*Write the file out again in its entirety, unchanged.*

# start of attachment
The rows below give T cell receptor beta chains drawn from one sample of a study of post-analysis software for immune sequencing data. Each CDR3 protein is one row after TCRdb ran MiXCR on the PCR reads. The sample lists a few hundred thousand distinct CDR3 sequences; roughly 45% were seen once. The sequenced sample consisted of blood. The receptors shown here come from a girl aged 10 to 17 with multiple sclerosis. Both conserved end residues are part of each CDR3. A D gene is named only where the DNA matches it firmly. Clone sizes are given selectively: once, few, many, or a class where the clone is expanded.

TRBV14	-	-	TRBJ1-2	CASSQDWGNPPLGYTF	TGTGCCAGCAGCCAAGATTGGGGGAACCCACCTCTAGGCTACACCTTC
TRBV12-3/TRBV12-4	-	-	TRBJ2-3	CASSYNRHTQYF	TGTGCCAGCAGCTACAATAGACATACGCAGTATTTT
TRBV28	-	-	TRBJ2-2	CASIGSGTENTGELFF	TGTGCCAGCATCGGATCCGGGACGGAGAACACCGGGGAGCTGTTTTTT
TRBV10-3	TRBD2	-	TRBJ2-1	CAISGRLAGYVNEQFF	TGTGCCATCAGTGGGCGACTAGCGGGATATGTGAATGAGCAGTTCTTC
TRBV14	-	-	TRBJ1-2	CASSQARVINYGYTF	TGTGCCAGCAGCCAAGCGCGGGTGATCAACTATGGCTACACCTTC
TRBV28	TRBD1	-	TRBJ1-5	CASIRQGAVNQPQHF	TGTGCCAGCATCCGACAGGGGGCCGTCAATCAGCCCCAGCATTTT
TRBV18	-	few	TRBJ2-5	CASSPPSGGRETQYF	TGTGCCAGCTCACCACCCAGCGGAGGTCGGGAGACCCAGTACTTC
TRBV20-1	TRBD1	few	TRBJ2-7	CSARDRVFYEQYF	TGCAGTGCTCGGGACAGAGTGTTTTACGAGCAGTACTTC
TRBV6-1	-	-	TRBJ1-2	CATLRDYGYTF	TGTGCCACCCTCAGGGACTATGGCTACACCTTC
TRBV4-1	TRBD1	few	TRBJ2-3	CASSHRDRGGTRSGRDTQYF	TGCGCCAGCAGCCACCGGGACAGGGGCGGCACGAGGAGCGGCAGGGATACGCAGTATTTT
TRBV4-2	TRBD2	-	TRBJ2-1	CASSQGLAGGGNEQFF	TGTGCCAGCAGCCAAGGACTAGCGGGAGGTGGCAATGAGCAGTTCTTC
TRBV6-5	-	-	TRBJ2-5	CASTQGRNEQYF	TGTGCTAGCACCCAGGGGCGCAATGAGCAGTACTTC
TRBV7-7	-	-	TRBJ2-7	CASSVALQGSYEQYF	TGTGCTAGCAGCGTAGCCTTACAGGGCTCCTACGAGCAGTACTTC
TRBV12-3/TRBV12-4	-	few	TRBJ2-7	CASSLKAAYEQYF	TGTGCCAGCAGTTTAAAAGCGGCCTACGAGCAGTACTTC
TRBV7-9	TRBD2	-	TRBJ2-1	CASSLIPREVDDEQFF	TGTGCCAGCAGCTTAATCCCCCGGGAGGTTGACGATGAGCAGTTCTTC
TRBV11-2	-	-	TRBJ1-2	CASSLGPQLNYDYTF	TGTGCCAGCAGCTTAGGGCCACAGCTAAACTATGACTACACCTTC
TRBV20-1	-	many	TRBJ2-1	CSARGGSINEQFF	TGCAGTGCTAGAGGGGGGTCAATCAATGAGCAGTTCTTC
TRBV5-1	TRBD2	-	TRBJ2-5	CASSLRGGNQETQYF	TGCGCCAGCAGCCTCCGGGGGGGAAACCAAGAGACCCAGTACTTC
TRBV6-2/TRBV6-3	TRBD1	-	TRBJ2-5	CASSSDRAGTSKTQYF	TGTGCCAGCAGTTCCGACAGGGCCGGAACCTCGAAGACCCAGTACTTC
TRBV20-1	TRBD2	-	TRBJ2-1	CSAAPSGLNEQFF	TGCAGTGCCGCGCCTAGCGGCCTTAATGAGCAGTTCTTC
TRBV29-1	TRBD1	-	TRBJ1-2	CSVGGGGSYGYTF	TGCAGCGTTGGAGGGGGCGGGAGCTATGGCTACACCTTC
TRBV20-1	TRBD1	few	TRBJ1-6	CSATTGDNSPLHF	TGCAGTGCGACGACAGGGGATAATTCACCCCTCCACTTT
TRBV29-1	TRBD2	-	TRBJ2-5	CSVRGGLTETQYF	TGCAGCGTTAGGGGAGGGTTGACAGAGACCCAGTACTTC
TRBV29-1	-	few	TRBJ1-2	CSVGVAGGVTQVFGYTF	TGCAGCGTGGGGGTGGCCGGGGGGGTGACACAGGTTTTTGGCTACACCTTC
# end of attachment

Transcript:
The rows below give T cell receptor beta chains drawn from one sample of a study of post-analysis software for immune sequencing data. Each CDR3 protein is one row after TCRdb ran MiXCR on the PCR reads. The sample lists a few hundred thousand distinct CDR3 sequences; roughly 45% were seen once. The sequenced sample consisted of blood. The receptors shown here come from a girl aged 10 to 17 with multiple sclerosis. Both conserved end residues are part of each CDR3. A D gene is named only where the DNA matches it firmly. Clone sizes are given selectively: once, few, many, or a class where the clone is expanded.

TRBV14	-	-	TRBJ1-2	CASSQDWGNPPLGYTF	TGTGCCAGCAGCCAAGATTGGGGGAACCCACCTCTAGGCTACACCTTC
TRBV12-3/TRBV12-4	-	-	TRBJ2-3	CASSYNRHTQYF	TGTGCCAGCAGCTACAATAGACATACGCAGTATTTT
TRBV28	-	-	TRBJ2-2	CASIGSGTENTGELFF	TGTGCCAGCATCGGATCCGGGACGGAGAACACCGGGGAGCTGTTTTTT
TRBV10-3	TRBD2	-	TRBJ2-1	CAISGRLAGYVNEQFF	TGTGCCATCAGTGGGCGACTAGCGGGATATGTGAATGAGCAGTTCTTC
TRBV14	-	-	TRBJ1-2	CASSQARVINYGYTF	TGTGCCAGCAGCCAAGCGCGGGTGATCAACTATGGCTACACCTTC
TRBV28	TRBD1	-	TRBJ1-5	CASIRQGAVNQPQHF	TGTGCCAGCATCCGACAGGGGGCCGTCAATCAGCCCCAGCATTTT
TRBV18	-	few	TRBJ2-5	CASSPPSGGRETQYF	TGTGCCAGCTCACCACCCAGCGGAGGTCGGGAGACCCAGTACTTC
TRBV20-1	TRBD1	few	TRBJ2-7	CSARDRVFYEQYF	TGCAGTGCTCGGGACAGAGTGTTTTACGAGCAGTACTTC
TRBV6-1	-	-	TRBJ1-2	CATLRDYGYTF	TGTGCCACCCTCAGGGACTATGGCTACACCTTC
TRBV4-1	TRBD1	few	TRBJ2-3	CASSHRDRGGTRSGRDTQYF	TGCGCCAGCAGCCACCGGGACAGGGGCGGCACGAGGAGCGGCAGGGATACGCAGTATTTT
TRBV4-2	TRBD2	-	TRBJ2-1	CASSQGLAGGGNEQFF	TGTGCCAGCAGCCAAGGACTAGCGGGAGGTGGCAATGAGCAGTTCTTC
TRBV6-5	-	-	TRBJ2-5	CASTQGRNEQYF	TGTGCTAGCACCCAGGGGCGCAATGAGCAGTACTTC
TRBV7-7	-	-	TRBJ2-7	CASSVALQGSYEQYF	TGTGCTAGCAGCGTAGCCTTACAGGGCTCCTACGAGCAGTACTTC
TRBV12-3/TRBV12-4	-	few	TRBJ2-7	CASSLKAAYEQYF	TGTGCCAGCAGTTTAAAAGCGGCCTACGAGCAGTACTTC
TRBV7-9	TRBD2	-	TRBJ2-1	CASSLIPREVDDEQFF	TGTGCCAGCAGCTTAATCCCCCGGGAGGTTGACGATGAGCAGTTCTTC
TRBV11-2	-	-	TRBJ1-2	CASSLGPQLNYDYTF	TGTGCCAGCAGCTTAGGGCCACAGCTAAACTATGACTACACCTTC
TRBV20-1	-	many	TRBJ2-1	CSARGGSINEQFF	TGCAGTGCTAGAGGGGGGTCAATCAATGAGCAGTTCTTC
TRBV5-1	TRBD2	-	TRBJ2-5	CASSLRGGNQETQYF	TGCGCCAGCAGCCTCCGGGGGGGAAACCAAGAGACCCAGTACTTC
TRBV6-2/TRBV6-3	TRBD1	-	TRBJ2-5	CASSSDRAGTSKTQYF	TGTGCCAGCAGTTCCGACAGGGCCGGAACCTCGAAGACCCAGTACTTC
TRBV20-1	TRBD2	-	TRBJ2-1	CSAAPSGLNEQFF	TGCAGTGCCGCGCCTAGCGGCCTTAATGAGCAGTTCTTC
TRBV29-1	TRBD1	-	TRBJ1-2	CSVGGGGSYGYTF	TGCAGCGTTGGAGGGGGCGGGAGCTATGGCTACACCTTC
TRBV20-1	TRBD1	few	TRBJ1-6	CSATTGDNSPLHF	TGCAGTGCGACGACAGGGGATAATTCACCCCTCCACTTT
TRBV29-1	TRBD2	-	TRBJ2-5	CSVRGGLTETQYF	TGCAGCGTTAGGGGAGGGTTGACAGAGACCCAGTACTTC
TRBV29-1	-	few	TRBJ1-2	CSVGVAGGVTQVFGYTF	TGCAGCGTGGGGGTGGCCGGGGGGGTGACACAGGTTTTTGGCTACACCTTC